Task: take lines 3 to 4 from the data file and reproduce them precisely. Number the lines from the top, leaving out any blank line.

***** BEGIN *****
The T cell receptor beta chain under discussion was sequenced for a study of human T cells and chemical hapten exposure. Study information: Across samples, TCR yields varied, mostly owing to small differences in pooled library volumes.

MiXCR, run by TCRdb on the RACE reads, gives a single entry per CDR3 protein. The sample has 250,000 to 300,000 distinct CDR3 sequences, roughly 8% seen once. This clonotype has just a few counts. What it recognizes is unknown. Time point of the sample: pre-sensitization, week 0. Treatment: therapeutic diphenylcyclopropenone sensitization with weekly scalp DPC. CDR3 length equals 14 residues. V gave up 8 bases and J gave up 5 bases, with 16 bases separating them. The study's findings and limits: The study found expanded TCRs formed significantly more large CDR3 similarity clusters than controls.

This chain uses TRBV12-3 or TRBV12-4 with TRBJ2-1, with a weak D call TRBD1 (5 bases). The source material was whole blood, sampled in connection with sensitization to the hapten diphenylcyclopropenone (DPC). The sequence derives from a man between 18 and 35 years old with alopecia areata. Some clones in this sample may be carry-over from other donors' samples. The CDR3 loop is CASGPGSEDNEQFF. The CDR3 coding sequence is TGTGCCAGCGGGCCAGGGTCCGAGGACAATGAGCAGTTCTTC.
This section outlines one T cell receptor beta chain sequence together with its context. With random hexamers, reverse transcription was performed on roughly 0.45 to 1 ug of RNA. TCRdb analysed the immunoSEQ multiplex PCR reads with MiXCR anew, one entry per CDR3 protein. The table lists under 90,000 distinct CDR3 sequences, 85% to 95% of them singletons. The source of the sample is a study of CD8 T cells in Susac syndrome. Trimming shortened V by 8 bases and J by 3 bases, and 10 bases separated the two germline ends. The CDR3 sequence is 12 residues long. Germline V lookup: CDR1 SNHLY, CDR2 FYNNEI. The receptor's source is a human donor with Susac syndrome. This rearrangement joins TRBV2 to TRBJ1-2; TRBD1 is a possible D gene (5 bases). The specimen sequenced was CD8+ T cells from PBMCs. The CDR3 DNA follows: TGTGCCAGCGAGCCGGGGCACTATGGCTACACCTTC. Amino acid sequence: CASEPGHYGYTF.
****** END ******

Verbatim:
This chain uses TRBV12-3 or TRBV12-4 with TRBJ2-1, with a weak D call TRBD1 (5 bases). The source material was whole blood, sampled in connection with sensitization to the hapten diphenylcyclopropenone (DPC). The sequence derives from a man between 18 and 35 years old with alopecia areata. Some clones in this sample may be carry-over from other donors' samples. The CDR3 loop is CASGPGSEDNEQFF. The CDR3 coding sequence is TGTGCCAGCGGGCCAGGGTCCGAGGACAATGAGCAGTTCTTC.
This section outlines one T cell receptor beta chain sequence together with its context. With random hexamers, reverse transcription was performed on roughly 0.45 to 1 ug of RNA. TCRdb analysed the immunoSEQ multiplex PCR reads with MiXCR anew, one entry per CDR3 protein. The table lists under 90,000 distinct CDR3 sequences, 85% to 95% of them singletons. The source of the sample is a study of CD8 T cells in Susac syndrome. Trimming shortened V by 8 bases and J by 3 bases, and 10 bases separated the two germline ends. The CDR3 sequence is 12 residues long. Germline V lookup: CDR1 SNHLY, CDR2 FYNNEI. The receptor's source is a human donor with Susac syndrome. This rearrangement joins TRBV2 to TRBJ1-2; TRBD1 is a possible D gene (5 bases). The specimen sequenced was CD8+ T cells from PBMCs. The CDR3 DNA follows: TGTGCCAGCGAGCCGGGGCACTATGGCTACACCTTC. Amino acid sequence: CASEPGHYGYTF.